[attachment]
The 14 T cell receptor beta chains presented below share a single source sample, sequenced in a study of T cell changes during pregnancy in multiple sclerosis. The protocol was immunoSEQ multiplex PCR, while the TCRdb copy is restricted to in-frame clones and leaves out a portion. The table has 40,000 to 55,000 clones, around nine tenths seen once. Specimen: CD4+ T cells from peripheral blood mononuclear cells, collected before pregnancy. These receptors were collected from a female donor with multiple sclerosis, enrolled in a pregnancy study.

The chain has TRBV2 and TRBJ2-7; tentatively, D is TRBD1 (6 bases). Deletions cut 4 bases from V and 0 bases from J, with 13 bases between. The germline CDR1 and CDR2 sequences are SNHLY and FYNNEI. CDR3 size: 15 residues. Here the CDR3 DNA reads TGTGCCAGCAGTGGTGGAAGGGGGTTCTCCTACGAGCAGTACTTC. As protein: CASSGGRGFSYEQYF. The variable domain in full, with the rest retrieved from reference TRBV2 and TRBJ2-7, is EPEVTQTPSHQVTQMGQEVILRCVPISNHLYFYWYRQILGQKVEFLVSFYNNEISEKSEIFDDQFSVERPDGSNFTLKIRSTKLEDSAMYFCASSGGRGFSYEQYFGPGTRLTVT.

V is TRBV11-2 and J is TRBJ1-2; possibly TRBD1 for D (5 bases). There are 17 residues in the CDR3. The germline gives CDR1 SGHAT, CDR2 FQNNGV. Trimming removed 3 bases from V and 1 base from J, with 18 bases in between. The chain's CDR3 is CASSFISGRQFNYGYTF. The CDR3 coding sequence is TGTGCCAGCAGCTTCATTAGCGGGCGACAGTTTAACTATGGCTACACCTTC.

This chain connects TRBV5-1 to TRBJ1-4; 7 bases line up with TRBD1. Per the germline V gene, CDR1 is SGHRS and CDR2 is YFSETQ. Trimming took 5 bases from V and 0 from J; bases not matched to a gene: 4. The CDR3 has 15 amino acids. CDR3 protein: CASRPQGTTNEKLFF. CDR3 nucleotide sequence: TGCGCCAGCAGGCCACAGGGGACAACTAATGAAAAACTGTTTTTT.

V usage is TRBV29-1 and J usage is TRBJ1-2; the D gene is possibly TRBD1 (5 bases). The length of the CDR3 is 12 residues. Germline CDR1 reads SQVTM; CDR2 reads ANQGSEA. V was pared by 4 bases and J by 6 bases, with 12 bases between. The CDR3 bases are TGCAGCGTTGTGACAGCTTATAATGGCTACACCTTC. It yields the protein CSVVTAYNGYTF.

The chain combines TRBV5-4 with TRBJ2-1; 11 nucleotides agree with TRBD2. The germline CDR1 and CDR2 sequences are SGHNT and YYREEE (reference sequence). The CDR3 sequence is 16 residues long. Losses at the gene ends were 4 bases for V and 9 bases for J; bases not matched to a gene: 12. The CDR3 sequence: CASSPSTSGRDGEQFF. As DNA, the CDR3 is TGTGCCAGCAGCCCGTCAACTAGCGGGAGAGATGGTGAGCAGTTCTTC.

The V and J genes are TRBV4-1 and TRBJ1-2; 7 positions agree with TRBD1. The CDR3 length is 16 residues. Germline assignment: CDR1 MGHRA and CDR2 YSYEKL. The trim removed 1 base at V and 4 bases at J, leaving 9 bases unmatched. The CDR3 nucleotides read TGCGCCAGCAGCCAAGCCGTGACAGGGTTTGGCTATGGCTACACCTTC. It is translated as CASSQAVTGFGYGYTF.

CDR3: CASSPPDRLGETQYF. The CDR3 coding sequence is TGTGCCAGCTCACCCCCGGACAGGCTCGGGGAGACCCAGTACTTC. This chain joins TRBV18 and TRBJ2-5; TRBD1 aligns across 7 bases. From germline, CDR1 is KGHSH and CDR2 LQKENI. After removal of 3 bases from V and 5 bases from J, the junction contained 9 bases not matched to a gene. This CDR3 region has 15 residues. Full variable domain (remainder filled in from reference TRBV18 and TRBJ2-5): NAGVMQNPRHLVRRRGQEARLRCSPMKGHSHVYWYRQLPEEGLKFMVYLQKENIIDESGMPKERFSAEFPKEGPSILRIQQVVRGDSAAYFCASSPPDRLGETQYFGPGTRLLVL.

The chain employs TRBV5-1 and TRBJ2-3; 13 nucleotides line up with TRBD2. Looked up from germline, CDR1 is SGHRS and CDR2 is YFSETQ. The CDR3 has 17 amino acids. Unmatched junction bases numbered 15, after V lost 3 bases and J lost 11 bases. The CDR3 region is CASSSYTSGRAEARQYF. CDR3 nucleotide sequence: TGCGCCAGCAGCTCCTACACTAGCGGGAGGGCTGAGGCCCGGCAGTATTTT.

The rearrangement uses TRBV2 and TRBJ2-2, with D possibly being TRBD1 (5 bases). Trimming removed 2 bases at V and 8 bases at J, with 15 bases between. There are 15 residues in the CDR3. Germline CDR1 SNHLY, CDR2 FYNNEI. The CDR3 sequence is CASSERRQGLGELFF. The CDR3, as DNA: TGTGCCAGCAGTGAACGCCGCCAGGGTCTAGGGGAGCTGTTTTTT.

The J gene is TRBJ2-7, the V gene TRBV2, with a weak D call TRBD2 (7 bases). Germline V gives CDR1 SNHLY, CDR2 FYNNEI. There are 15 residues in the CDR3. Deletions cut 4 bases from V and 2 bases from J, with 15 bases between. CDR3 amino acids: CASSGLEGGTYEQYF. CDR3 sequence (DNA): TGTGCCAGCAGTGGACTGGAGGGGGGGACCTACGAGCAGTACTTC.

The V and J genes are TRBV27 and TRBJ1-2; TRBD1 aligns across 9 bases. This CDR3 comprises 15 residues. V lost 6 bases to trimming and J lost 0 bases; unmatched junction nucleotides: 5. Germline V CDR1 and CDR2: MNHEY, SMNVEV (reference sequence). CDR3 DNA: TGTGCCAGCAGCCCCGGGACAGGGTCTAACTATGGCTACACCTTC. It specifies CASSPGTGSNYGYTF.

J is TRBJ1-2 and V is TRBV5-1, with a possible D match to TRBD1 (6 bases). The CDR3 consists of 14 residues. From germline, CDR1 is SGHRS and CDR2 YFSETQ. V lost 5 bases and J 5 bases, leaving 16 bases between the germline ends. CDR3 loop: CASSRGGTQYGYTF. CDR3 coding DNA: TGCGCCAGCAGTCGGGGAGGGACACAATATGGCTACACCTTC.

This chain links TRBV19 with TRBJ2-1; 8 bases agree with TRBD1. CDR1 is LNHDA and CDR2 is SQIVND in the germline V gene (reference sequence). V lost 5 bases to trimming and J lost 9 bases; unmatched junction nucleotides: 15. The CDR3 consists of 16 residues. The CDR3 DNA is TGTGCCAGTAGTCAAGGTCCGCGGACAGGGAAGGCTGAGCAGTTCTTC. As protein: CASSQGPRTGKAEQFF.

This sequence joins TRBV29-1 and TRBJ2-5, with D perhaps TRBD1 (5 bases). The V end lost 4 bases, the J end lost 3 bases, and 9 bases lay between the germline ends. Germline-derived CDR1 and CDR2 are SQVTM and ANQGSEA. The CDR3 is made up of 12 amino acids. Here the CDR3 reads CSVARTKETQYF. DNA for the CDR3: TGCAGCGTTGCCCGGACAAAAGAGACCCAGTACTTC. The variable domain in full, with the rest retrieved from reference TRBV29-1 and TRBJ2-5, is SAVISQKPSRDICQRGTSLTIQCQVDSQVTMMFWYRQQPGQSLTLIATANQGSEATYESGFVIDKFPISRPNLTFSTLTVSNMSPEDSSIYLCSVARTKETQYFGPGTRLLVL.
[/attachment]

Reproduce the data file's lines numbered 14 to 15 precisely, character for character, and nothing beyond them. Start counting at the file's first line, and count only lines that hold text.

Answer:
This chain links TRBV19 with TRBJ2-1; 8 bases agree with TRBD1. CDR1 is LNHDA and CDR2 is SQIVND in the germline V gene (reference sequence). V lost 5 bases to trimming and J lost 9 bases; unmatched junction nucleotides: 15. The CDR3 consists of 16 residues. The CDR3 DNA is TGTGCCAGTAGTCAAGGTCCGCGGACAGGGAAGGCTGAGCAGTTCTTC. As protein: CASSQGPRTGKAEQFF.

This sequence joins TRBV29-1 and TRBJ2-5, with D perhaps TRBD1 (5 bases). The V end lost 4 bases, the J end lost 3 bases, and 9 bases lay between the germline ends. Germline-derived CDR1 and CDR2 are SQVTM and ANQGSEA. The CDR3 is made up of 12 amino acids. Here the CDR3 reads CSVARTKETQYF. DNA for the CDR3: TGCAGCGTTGCCCGGACAAAAGAGACCCAGTACTTC. The variable domain in full, with the rest retrieved from reference TRBV29-1 and TRBJ2-5, is SAVISQKPSRDICQRGTSLTIQCQVDSQVTMMFWYRQQPGQSLTLIATANQGSEATYESGFVIDKFPISRPNLTFSTLTVSNMSPEDSSIYLCSVARTKETQYFGPGTRLLVL.